In one of the classical studies in the area, Dunn, Trivedi, Kampert, Clark, and Chambliss (2005) demonstrated that there is a dose-response relationship between energy expenditure during exercise and the improvements on depressive symptoms. In the DOSE study, the participants who expended 17.5 kcal/kg/week in exercise achieved a greater reduction in depressive symptoms than those who expended 7.5 kcal/kg/week (Dunn et al., 2005). The strategy of using a fixed dose based on energetic expenditure, and not fixed intensity or volume (e.g., 30 minutes at 70% of VO2 Max) is interesting because it enables the patient to choose the most enjoyable intensity and volume of exercise for each session. Accordingly, evidence suggests that self-selection exercise intensity may be also optimal (Meyer, Koltyn, Stegner, Kim, & Cook, 2016). This strategy was successfully replicated in depressed inpatients (Schuch, Vasconcelos-Moreno, Borowsky, & Fleck, 2011; Schuch et al., 2015).

Exercise prescription for depression should consider the high incidence of metabolic or cardiovascular diseases in depressed people, as well as the low cardiorespiratory fitness. In this regard, the improvement of cardiorespiratory fitness should be considered as an important aim to be achieved. Evidence supports that exercise is able to improve the physical fitness of people with depression (Stubbs, Rosenbaum et al., 2016), and that an increase of 3.5 ml/kg/min in VO2 peak is associated with 13% and 15% decrements in risk of all-cause mortality and CVD, respectively (Kodama et al., 2009).

Lastly, evidence supports that exercise sessions should be supervised by qualified exercise professionals (e.g., physiotherapists, exercise physiologists, and physical educators). Exercise interventions supervised by trained professionals present greater effectiveness and greater adherence (Schuch, Vancampfort, Rosenbaum, Richards, Ward, & Stubbs, 2016; Stubbs, Vancampfort, Rosenbaum, Ward, Richards, Soundy et al., 2016) when compared to non-supervised or supervised by other professionals.

Potential Neurobiological Mechanisms

A number of hypotheses have been postulated as underpinning the antidepressant effect of exercise. These hypotheses include, but are not limited to, an increase in levels of hormones (e.g., beta-endorphins, serotonin, dopamine, epinephrine), increases on markers of neurogenesis, such as brain-derived neurotrophic factor (BDNF) or insulin-like growth factor 1 (IGF-1), decreases in pro-inflammatory and oxidative markers and increases on anti-inflammatory and antioxidant markers and changes on cortical thickness and activity (Schuch, Deslandes et al., 2016).

Depression was once explained by a “chemical imbalance” in the brain of the level of some neurotransmitters such as serotonin, dopamine, and epinephrine (Schildkraut, 1965). Despite these models having a great importance in the development of pharmacological antidepressants, they do not fully explain the pathogenesis of the disease, and more complex models have been developed (Rive et al., 2013). Exercise can promote acute and chronic responses on the levels of dopamine, serotonin, and epinephrine in an animal model or in humans without depression (Fuqua & Rogol, 2013). In people with depression, acute exercise increases the levels of atrial natriuretic peptide, brain natriuretic peptide, copeptin, and growth hormone, while chronic effects of exercise were found only on copeptin levels (Schuch, Deslandes et al., 2016). Despite these changes, there is no evidence that the copeptin levels were associated with the improvement of the symptoms (Schuch, Deslandes et al., 2016).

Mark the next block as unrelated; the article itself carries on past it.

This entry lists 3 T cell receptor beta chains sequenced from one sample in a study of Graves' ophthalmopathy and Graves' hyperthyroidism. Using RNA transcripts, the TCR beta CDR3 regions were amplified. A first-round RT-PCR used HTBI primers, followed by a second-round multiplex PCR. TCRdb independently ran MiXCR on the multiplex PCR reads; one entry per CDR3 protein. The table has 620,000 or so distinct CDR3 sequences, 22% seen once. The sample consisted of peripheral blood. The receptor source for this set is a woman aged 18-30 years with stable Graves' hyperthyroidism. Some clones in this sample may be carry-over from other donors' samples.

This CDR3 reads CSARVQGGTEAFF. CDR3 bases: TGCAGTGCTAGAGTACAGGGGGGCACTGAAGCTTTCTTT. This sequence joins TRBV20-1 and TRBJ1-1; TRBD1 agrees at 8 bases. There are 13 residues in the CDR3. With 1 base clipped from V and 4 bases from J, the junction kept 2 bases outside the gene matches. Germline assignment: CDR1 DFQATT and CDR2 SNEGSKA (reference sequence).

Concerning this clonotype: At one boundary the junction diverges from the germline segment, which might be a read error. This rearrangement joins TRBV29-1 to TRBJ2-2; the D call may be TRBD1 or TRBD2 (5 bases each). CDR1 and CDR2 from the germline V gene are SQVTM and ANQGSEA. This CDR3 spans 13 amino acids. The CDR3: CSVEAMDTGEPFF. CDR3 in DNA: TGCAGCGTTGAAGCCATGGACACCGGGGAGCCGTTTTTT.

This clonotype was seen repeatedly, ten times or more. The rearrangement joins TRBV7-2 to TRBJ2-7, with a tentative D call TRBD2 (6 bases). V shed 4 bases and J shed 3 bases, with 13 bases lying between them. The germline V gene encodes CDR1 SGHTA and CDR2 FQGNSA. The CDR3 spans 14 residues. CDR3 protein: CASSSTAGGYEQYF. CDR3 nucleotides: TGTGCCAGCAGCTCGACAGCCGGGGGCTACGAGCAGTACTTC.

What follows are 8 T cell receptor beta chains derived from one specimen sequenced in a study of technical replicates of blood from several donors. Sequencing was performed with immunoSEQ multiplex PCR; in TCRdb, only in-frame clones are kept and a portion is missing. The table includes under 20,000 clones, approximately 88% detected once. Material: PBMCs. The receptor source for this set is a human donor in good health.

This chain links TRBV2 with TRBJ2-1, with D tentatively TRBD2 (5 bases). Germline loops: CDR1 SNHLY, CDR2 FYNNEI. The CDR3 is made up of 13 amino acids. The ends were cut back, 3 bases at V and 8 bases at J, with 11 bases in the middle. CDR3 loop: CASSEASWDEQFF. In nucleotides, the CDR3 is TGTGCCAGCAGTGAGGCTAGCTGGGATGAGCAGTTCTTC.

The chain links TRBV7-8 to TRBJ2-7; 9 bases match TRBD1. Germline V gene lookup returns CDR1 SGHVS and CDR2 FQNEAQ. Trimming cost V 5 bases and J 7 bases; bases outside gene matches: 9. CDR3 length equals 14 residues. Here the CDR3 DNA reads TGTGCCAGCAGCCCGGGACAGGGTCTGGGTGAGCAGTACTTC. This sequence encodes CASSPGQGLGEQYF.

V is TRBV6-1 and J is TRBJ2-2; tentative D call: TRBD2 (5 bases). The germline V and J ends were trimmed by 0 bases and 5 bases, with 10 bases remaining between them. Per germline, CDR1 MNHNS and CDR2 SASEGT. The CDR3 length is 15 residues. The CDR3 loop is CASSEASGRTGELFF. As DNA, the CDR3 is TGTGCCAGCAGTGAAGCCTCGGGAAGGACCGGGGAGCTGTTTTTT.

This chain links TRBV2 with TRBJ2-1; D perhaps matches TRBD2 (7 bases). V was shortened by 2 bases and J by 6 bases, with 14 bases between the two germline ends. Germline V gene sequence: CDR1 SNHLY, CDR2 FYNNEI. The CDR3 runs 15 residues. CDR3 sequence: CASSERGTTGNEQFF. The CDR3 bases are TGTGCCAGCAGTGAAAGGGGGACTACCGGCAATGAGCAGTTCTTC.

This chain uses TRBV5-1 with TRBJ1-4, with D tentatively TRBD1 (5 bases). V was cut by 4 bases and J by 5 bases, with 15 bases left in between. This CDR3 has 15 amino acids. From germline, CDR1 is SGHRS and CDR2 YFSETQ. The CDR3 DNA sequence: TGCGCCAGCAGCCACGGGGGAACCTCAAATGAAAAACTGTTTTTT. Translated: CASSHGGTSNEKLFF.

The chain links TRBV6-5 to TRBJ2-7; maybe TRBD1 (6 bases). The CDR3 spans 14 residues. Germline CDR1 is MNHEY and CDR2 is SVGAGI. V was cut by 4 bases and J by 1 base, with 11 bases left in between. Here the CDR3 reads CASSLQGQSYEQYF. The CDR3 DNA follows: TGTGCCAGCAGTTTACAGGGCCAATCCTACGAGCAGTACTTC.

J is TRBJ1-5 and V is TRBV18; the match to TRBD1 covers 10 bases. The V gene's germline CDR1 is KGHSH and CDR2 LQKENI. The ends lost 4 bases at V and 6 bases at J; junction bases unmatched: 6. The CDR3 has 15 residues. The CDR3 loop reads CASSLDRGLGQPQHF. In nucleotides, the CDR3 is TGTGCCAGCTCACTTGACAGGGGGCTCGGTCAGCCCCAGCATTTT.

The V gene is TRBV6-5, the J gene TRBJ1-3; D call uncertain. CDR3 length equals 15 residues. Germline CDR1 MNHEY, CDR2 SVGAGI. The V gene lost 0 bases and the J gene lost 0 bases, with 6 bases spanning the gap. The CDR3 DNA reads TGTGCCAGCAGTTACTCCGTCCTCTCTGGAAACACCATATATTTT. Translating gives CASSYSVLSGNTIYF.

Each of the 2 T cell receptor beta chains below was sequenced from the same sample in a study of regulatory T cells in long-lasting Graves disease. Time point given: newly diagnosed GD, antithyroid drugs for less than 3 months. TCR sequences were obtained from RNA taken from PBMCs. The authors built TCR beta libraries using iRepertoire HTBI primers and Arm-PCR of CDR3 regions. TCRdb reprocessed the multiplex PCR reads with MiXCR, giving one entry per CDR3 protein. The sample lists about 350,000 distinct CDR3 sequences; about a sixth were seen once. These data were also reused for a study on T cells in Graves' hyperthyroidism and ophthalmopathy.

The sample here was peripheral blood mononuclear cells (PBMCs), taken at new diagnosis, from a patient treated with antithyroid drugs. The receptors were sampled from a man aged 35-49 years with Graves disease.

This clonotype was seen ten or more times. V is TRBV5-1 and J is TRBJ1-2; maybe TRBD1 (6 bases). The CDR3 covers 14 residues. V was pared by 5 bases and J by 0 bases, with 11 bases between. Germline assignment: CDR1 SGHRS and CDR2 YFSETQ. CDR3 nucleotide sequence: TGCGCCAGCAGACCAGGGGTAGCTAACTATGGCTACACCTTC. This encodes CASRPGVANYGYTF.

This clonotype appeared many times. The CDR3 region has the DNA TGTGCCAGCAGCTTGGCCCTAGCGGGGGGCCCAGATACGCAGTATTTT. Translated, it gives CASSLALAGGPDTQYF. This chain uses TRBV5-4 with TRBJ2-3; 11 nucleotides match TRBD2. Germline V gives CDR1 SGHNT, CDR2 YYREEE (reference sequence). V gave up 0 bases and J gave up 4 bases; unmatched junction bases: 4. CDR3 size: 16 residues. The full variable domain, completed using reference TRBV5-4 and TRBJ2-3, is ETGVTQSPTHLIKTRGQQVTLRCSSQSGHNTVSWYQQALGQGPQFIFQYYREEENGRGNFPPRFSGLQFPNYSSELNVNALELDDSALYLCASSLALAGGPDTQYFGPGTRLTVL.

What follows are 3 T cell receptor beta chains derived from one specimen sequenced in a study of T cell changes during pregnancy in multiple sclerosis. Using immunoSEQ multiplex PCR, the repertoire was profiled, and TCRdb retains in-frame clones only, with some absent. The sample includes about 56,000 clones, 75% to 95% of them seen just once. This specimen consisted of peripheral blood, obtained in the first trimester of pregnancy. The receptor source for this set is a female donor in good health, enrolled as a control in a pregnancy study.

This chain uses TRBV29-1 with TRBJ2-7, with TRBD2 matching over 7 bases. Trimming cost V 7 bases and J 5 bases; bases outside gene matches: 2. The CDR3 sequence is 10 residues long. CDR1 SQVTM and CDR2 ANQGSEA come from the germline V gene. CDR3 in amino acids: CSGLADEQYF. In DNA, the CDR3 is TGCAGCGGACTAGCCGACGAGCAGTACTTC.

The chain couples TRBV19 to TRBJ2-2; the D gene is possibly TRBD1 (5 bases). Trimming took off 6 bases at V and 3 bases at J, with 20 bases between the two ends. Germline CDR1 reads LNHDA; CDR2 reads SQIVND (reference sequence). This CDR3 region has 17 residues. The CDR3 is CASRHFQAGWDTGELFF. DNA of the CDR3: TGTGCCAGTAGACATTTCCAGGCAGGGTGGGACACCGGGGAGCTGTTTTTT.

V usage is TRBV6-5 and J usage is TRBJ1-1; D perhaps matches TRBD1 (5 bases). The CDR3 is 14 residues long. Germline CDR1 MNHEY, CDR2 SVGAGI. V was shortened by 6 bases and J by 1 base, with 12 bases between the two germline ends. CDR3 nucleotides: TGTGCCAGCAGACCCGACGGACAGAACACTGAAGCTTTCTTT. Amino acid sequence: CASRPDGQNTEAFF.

Evidence supports that acute and chronic exercise increases the levels of neurogenesis markers (e.g., brain-derived neurotrophic factor [BDNF]) in humans (Szuhany, Bugatti, & Otto, 2015). In people with depression, there is evidence of acute (Gustafsson et al., 2009), but not chronic responses (Schuch, Deslandes et al., 2016; Schuch et al., 2014). Therefore, more research is needed in order to precisely evaluate whether exercise training can increase neurogenesis markers in people with depression.

Inflammation and oxidative stress have been discussed as being involved in the neurophysiology of depression (Lopresti, Maker, Hood, & Drummond, 2014). Currently, there is a body of evidence supporting the notion that some inflamatory markers, such as, but not limited to, interleukin-6 (IL-6) and IL-1Beta, are increased in people with depression (Miller & Raison, 2016). Several potential pathways try to explain the role of inflammatory markers in depression, including the binding of cytokines to different regions in the brain impairing its electric activity, as well as reducing the synaptic avaliability of some monoamines (for more details, please see Miller & Raison, 2016). There is evidence to support that a single bout of exercise promotes a transient increase in the levels of pro-inflammatory and oxidant enzymes in an animal model (Radak, Taylor, Ohno, & Goto, 2001). However, a period of exercise followed by several bouts are able to promote increases in anti-inflammatory and anti-oxidant enzymes in an animal model, referred to as a hormesis response (Radak, Chung, & Goto, 2008; Radak, Chung, Koltai, Taylor, & Goto, 2008; Radak et al., 2014). Despite the various mechanisms that explain the changes in inflammatory and oxidative markers, the hormetic model can be applied to both inflammation and oxidative stress systems (Gleeson et al., 2011; Radak, Chung, & Goto, 2008; Radak, Chung, Koltai et al., 2008; Radak et al., 2014; Radak et al., 2001). In depressed people, there is no evidence on acute responses of inflammatory or oxidative markers. However, regular exercise appears to promote decreases on Thiobarbituric Acid Reactive Species (TBARS). (Schuch, Deslandes et al., 2016; Schuch et al., 2014). Also, it is unclear whether this change is associated with the depressive symptom improvement.